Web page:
SAN ANTONIO — A truck driver accused of smuggling dozens of immigrants across the U.S. border was charged Monday in what appears to be an organized operation that a passenger said had connections to a notorious Mexican gang.
Ten passengers died as a result of being trapped in the sweltering cargo bay of a tractor-trailer, where survivors said some had trouble breathing and passed out from the heat.
A criminal complaint stated that James M. Bradley Jr., 60, who has been charged with illegally smuggling foreigners for “commercial advantage or private financial gain,” drove a trailer filled with more than 100 immigrants up I-35 into San Antonio as temperatures soared into the triple-digits. Prosecutors said Bradley knew the trailer’s refrigeration system did not work, and did not stop as the immigrants frantically banged on the trailer’s walls and shouted for help.
Bradley told authorities that when he opened the door over the weekend in a parking lot, a number of passengers were lying on the floor “like meat,” according to the complaint.
“To maximize their criminal profits, these human smugglers crammed more than 100 people into a tractor trailer in the stifling Texas summer heat resulting in ten dead and 29 others hospitalized,” Acting U.S. Immigration and Customs Enforcement Director Thomas Homan said in a statement. “Human smugglers have repeatedly demonstrated that they have absolutely no regard for human life.”
Bradley appeared in court Monday and was ordered held until a bond hearing set for July 27. He was told he could face the death penalty and would therefore be assigned two attorneys, at least one of whom would be a federal public defender.
Court documents detail the deadly journey that supposedly involved human smuggling networks and the Zetas criminal organization.
After midnight Sunday, San Antonio police responded to a call about a suspicious tractor-trailer in a Walmart parking lot and saw numerous people near the truck, according to the criminal complaint.
Eight men were dead. Two others died later at a hospital, authorities said.
The others, as young as 15, appeared to have been loaded like cargo into a trailer without working air conditioning during the height of the Texas summer. It was unknown how long they had been in the trailer or where their journey started, but 30 of the victims were taken to area hospitals and 17 had life-threatening injuries. Federal authorities said the victims were “undocumented aliens.”
One of the immigrants, from Aguascalientes, Mexico, told authorities that smugglers told him there was a price for protection from people linked to the Zetas drug cartel as well as a cost for crossing the river into the United States, according to the court documents. Once he arrived in San Antonio, he said he was also expected to pay smugglers $5,500.
He told authorities he and his group were later taken into the tractor-trailer and loaded inside. He said each group was given different color tape so smugglers could identify them upon arrival.
“The smugglers closed the door and the interior of the trailer was pitch black and it was already hot inside,” according to the criminal complaint. The court documents said that he and the other passengers were given no food or water during the trip and, when passengers started passing out, others started taking turns breathing through a hole in the truck and beating on the trailer walls, but the driver kept going.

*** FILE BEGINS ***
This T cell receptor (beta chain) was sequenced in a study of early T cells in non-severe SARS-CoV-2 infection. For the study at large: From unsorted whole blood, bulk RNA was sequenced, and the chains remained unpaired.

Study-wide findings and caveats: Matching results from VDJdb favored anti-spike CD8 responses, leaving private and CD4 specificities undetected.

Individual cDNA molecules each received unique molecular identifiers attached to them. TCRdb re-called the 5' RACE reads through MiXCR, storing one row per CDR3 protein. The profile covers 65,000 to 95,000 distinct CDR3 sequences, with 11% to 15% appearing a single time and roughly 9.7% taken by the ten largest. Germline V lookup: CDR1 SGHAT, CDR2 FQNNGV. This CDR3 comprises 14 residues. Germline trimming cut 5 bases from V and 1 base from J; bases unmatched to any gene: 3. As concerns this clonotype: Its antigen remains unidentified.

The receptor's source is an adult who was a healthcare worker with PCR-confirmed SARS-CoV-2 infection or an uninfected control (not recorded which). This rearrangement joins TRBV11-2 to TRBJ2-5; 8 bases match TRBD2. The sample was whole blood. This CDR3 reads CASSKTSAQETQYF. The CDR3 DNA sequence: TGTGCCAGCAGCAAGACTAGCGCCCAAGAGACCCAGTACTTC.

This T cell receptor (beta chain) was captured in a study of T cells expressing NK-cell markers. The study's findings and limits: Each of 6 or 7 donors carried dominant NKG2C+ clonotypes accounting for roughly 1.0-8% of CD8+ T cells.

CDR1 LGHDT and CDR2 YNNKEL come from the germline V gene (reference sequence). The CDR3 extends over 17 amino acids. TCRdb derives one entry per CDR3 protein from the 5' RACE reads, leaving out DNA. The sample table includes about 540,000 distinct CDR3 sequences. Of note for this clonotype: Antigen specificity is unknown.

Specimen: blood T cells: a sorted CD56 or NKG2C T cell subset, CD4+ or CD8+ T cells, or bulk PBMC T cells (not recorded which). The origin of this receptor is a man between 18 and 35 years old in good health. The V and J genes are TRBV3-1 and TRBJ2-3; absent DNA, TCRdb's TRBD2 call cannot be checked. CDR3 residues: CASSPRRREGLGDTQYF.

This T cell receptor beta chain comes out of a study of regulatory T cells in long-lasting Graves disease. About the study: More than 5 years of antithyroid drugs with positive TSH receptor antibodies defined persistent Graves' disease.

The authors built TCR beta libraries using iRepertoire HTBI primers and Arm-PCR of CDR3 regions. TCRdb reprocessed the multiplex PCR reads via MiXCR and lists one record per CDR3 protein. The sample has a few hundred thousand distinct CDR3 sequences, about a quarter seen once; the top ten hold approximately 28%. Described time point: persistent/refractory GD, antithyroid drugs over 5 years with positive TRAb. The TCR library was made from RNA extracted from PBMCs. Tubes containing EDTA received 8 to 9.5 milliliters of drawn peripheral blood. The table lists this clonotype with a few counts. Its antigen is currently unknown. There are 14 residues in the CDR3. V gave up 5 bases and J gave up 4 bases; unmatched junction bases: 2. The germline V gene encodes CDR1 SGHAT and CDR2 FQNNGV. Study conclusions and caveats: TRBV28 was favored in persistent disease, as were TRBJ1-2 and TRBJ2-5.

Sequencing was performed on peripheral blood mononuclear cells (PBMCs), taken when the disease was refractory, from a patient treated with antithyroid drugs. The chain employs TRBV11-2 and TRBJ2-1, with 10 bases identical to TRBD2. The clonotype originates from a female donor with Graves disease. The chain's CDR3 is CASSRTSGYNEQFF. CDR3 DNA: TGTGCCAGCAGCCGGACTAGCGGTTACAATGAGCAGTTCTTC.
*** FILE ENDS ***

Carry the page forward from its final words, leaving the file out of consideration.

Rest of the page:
When they arrived, “the driver braked hard and people inside the trailer fell over because they were so weak,” according to the complaint.
The court documents said that six black SUVs took some people away.
Bradley told authorities he did not know what he was hauling but when he stopped at Walmart, he heard “banging and shaking” in the trailer, according to the complaint.
When he opened the doors, he said, he was “surprised when he was run over by ‘Spanish’ people and knocked to the ground,” according to the complaint. He said that several dozen people ran from the trailer and through the parking lot. He told authorities he knew that at least one person was dead.
Bradley did not call 911, he said.
San Antonio Fire Chief Charles Hood said some of the victims appeared to have suffered severe heatstroke, with heart rates soaring over 130 beats per minute. In the worst cases, Hood said, “a lot of them are going to have some irreversible brain damage.”
Survivors at six area hospitals told investigators that up to 100 individuals were originally in the tractor-trailer.
Walmart surveillance video showed cars stopping and picking up people as they exited the back of the trailer. But suspicions were not raised until an employee noticed a disoriented person, who asked for water. The employee then called police, authorities said. Then, a chaotic scene unfolded outside the Walmart on the city’s southwest side, as ambulances and police cars arrived and people were carried away, leaving behind shoes and personal belongings strewn across the asphalt and trailer floor.
Reyna Torres, consul general of Mexico, confirmed in Spanish that Mexican nationals are among those dead and in the hospitals and said that the consulate is interviewing the survivors.
Texas Lt. Gov. Dan Patrick (R) called the incident a “tragedy” Sunday and said such situations are why he helped passed a bill to ban sanctuary cities.
“Sanctuary cities entice people to believe they can come to America and Texas and live outside the law,” he wrote on social media. “Sanctuary cities also enable human smugglers and cartels. Today, these people paid a terrible price and demonstrate why we need a secure border and legal immigration reform so we can control who enters our country. We continue to pray for the families and friends of the victims.”
Homeland Security Secretary John F. Kelly said Sunday that the smugglers had “no regard for human life and seek only profits.”
“The Department of Homeland Security and its partners in the U.S., Mexico and Central America will continue to root out these smugglers, bring them to justice and dismantle their networks,” he said in a statement.
Rep. Lloyd Doggett (D-Tex.) said in a statement it was a “human smuggling attempt” that had turned into a “horrific tragedy.”
“Prosecute smugglers, pray for survivors and the victims’ families, stop the hysteria, reform our broken immigration system,” he said.